Ranks of poor grow in N.J., officials say

    Wayne Griffith, the Executive Director of the New Jersey Community Action Association, says the economic downturn has increased the demand for assistance.

    The Anti-Poverty Network of New Jersey held its annual conference in Trenton Tuesday to discuss what’s being done to help those in need.

    Listen:
    [audio: 091208pgpoverty.mp3]

    An estimated 2 million people in New Jersey live in poverty.

    Wayne Griffith, the Executive Director of the New Jersey Community Action Association, says the economic downturn has increased the demand for assistance.

    Griffith: The persons that are coming to our agencies are persons that were once in middle class situations who used to give money to our agencies. Now they are coming to our agencies because they need assistance themselves.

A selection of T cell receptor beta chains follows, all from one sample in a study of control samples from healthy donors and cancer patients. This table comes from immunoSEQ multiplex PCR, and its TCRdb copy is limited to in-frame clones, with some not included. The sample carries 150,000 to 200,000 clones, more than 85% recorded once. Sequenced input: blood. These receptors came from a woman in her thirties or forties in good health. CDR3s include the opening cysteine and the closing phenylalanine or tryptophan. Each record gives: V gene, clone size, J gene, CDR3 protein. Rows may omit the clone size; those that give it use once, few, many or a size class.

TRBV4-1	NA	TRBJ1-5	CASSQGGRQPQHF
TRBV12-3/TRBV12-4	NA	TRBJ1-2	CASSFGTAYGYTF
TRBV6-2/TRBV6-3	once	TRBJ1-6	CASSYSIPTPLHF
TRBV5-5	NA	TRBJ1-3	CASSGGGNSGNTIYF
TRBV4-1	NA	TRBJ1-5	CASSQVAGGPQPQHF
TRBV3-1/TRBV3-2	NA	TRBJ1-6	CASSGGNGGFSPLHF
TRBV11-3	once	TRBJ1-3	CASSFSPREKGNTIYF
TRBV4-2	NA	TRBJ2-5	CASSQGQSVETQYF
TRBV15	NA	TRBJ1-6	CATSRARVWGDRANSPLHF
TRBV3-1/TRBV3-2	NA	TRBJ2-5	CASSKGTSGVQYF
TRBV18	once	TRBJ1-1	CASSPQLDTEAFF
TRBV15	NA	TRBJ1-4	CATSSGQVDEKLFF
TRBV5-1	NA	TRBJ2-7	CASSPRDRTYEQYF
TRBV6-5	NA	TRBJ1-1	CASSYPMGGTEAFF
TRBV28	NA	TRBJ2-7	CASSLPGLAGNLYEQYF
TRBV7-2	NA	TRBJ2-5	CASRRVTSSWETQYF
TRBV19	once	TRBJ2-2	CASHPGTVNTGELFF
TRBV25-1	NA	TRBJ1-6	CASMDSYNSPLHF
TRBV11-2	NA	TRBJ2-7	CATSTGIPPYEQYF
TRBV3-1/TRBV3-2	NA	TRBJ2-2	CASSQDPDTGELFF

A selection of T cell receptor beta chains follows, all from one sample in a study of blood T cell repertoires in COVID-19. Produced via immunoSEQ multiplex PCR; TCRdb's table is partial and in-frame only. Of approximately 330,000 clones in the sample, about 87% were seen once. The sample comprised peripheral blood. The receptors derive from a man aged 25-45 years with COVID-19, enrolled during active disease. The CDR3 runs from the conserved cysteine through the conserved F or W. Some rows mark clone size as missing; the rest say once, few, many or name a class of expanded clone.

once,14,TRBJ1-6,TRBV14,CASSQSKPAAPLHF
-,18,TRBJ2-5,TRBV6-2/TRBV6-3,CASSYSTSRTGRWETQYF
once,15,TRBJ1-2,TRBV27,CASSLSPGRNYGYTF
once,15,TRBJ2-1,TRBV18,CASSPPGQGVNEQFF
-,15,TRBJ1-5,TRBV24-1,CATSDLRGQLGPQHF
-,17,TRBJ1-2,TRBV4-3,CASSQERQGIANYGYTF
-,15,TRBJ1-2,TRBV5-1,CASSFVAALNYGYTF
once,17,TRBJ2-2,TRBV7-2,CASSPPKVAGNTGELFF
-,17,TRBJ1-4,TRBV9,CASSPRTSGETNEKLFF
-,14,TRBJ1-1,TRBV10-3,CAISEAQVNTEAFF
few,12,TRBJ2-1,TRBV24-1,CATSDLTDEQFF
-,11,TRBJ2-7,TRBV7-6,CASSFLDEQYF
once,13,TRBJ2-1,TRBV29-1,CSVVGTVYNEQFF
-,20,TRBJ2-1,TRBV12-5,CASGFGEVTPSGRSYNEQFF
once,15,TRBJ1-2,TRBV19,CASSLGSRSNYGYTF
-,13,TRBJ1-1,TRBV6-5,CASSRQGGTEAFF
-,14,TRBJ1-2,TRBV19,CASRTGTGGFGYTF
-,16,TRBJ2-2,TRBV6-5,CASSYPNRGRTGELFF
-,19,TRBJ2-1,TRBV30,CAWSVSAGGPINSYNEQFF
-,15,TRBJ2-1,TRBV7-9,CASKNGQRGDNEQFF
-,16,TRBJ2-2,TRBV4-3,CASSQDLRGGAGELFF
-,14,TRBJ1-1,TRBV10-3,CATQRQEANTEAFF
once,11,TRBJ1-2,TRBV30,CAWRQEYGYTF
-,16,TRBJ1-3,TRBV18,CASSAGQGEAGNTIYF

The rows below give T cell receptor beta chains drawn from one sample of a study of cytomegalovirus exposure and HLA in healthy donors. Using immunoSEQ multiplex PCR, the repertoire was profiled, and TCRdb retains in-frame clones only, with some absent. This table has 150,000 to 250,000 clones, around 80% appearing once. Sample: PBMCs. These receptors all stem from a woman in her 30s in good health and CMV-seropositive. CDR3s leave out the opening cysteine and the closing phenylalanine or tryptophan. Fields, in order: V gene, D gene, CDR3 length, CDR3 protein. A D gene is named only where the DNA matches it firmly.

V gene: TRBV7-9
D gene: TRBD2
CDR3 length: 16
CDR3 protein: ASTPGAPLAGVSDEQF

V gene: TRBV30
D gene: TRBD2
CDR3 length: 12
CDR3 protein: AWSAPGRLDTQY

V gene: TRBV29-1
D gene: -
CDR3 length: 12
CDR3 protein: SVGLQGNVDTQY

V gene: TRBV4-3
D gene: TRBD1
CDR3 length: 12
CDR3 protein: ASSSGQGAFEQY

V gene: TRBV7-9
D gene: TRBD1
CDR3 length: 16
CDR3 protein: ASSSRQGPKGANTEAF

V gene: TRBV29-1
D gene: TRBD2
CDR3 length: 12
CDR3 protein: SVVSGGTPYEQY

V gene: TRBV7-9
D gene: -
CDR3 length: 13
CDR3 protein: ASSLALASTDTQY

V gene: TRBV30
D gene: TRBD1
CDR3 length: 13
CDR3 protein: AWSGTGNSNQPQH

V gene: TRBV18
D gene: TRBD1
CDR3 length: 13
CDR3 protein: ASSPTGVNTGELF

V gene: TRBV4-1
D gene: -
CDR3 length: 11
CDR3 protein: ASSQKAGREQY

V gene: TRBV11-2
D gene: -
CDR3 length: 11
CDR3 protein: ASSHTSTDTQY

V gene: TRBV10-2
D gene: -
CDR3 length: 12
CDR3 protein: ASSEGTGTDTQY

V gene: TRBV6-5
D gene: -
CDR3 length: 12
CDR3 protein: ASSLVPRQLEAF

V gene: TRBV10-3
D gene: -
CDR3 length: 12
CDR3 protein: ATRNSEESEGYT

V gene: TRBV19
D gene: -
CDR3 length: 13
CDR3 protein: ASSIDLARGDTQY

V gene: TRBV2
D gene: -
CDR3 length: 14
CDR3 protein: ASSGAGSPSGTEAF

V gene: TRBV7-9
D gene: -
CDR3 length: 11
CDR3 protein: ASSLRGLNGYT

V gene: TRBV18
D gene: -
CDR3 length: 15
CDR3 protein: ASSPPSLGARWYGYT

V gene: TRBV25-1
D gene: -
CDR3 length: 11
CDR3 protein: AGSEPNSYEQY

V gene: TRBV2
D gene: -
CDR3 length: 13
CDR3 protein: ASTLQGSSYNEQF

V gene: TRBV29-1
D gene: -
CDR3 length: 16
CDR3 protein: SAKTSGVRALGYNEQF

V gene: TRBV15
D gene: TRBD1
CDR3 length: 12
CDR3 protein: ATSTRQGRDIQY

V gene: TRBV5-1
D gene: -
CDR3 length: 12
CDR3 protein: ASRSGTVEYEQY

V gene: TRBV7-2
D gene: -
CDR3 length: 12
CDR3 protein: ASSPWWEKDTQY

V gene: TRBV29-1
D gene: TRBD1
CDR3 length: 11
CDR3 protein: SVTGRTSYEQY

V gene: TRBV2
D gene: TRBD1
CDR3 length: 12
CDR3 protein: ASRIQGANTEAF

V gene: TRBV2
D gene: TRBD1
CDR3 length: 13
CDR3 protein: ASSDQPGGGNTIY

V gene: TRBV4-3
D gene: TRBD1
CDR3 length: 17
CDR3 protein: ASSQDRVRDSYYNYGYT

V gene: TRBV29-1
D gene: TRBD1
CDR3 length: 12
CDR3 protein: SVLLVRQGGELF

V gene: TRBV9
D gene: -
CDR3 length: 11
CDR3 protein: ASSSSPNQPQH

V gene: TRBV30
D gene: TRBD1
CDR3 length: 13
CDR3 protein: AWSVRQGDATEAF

Brick Township resident Rachel Jennings says she was homeless for six months after losing her job as a school security worker.

    Jennings: It was my son and I when we became homeless. So we were going month to month living with different people, people we didn’t even know.

    Officials say they’re worried about funding for anti-poverty programs because of the state’s financial crisis.

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